Donning elaborate dresses, fastening an apron around their waist, and popping in their finest pearl earrings (or at least some iteration of pearls) for another round of household chores or cooking, more and more young women are following in the footsteps of the quintessential mid-century housewife thanks to the latest TikTok trend.
But while some women are eager to shirk all the hustle and bustle of today’s corporate world and channel Barbara Billingsley as June Cleaver, others are none too happy with the trend.
“The new trend for submissive women has a dark heart and history,” reads one headline from The Guardian.
An article from Hypebae slapped the videos as “disturbing,” writing “[they] typically feature a cis straight white women, longing for the ’50s – an era where some women could opt out of participate in the corporate working world and be stay-at-home mothers instead.”
And a third from Grazia magazine accused the trend of “romanticizing an era where sexism and racism ruled.”
But those following the trend tell a different story.
A trad wife, short for traditional wife, according to TikToker Estee Williams, is “a woman who prefers to take a traditional or ultra-traditional role in marriage, including the beliefs that a woman’s place is in the home.”
While these women channel the structure of a stereotypical 1950s household in which the husband goes to work while their wives stay home to cook, clean, and care for any children, those behind the trend say it’s so much more – particularly in the age of burnout and struggles to maintain a work-life balance in the post-COVID age.
“It doesn’t mean that we are trying to take away what women fought for,” Williams said in a TikTok video from September. “There are a lot of people trying to make this a sinister thing or put some other, darker meaning behind the term ‘trad wife.’ Nobody is doing that.
“No trad wife TikToker is saying every woman’s place is in their home. We, as individuals are just choosing to be homemakers. That’s all.”
Williams argues that being a trad wife is not a movement but rather a lifestyle.
She also, in her September TikTok, argued that those behind the lifestyle don’t see women as less important than men just because they are submissive to their husbands.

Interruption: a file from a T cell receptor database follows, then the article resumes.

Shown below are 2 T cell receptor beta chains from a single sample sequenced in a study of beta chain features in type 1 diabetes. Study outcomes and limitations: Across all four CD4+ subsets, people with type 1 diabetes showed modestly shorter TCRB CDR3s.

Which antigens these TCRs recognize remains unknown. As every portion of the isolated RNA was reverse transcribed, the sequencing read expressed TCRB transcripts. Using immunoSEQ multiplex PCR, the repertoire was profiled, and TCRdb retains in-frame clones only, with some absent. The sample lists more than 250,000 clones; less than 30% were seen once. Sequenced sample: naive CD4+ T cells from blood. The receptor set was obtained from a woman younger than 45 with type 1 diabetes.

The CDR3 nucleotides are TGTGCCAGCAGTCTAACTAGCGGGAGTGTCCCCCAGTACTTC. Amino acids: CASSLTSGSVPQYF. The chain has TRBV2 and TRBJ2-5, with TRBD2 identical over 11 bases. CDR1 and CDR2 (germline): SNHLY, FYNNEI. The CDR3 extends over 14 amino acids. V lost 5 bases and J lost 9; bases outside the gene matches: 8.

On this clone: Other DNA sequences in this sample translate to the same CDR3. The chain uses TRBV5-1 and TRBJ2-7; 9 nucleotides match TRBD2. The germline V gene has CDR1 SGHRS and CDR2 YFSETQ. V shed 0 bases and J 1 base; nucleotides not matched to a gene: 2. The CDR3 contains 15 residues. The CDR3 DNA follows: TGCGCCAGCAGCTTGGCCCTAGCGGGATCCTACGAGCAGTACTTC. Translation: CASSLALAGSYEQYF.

Other videos aligning with the #tradwife hashtag show women baking, sweeping floors, and trying on mid-century-style dresses as they rave about the liberating transition from their old way of life to their new one. Others focus on the biblical implications of being a homemaker and how being a trad wife allows them to fulfill the role.
But even some who keep traditional values say the community is, in some ways, becoming problematic.
TikToker Madison Dastrup, who formerly aligned with trad wife lifestyle, said it grew too problematic for her after “extremists” hijacked the community.
“I got my start on TikTok by making trad wife content and videos… however, I do not consider myself a trad wife anymore. I don’t associate myself with that term… While I still consider myself traditional, and I still hold on to those traditional values, I do not associate myself with the trad wife community.”
Dastrup, a stay-at-home mom of two, said extremists within the community tried to lean in on certain bigoted views, including White supremacy.
“Of course, with all things, you’re going to have extremists on every little corner of the internet… and the extremists within the trad wife community really just started taking over the entire community as a whole, condoning White supremacy and the r-word [marital rape] that I will not say because TikTok will take my video down… the r-word in marriage.
“Things like that, I do not agree with whatsoever.”
Other women who self-describe as “traditional” or somewhat traditional agreed with Dastrup, with one writing, “I’m just a wife. I hold some traditional values some not so traditional. I don’t care for boxes.”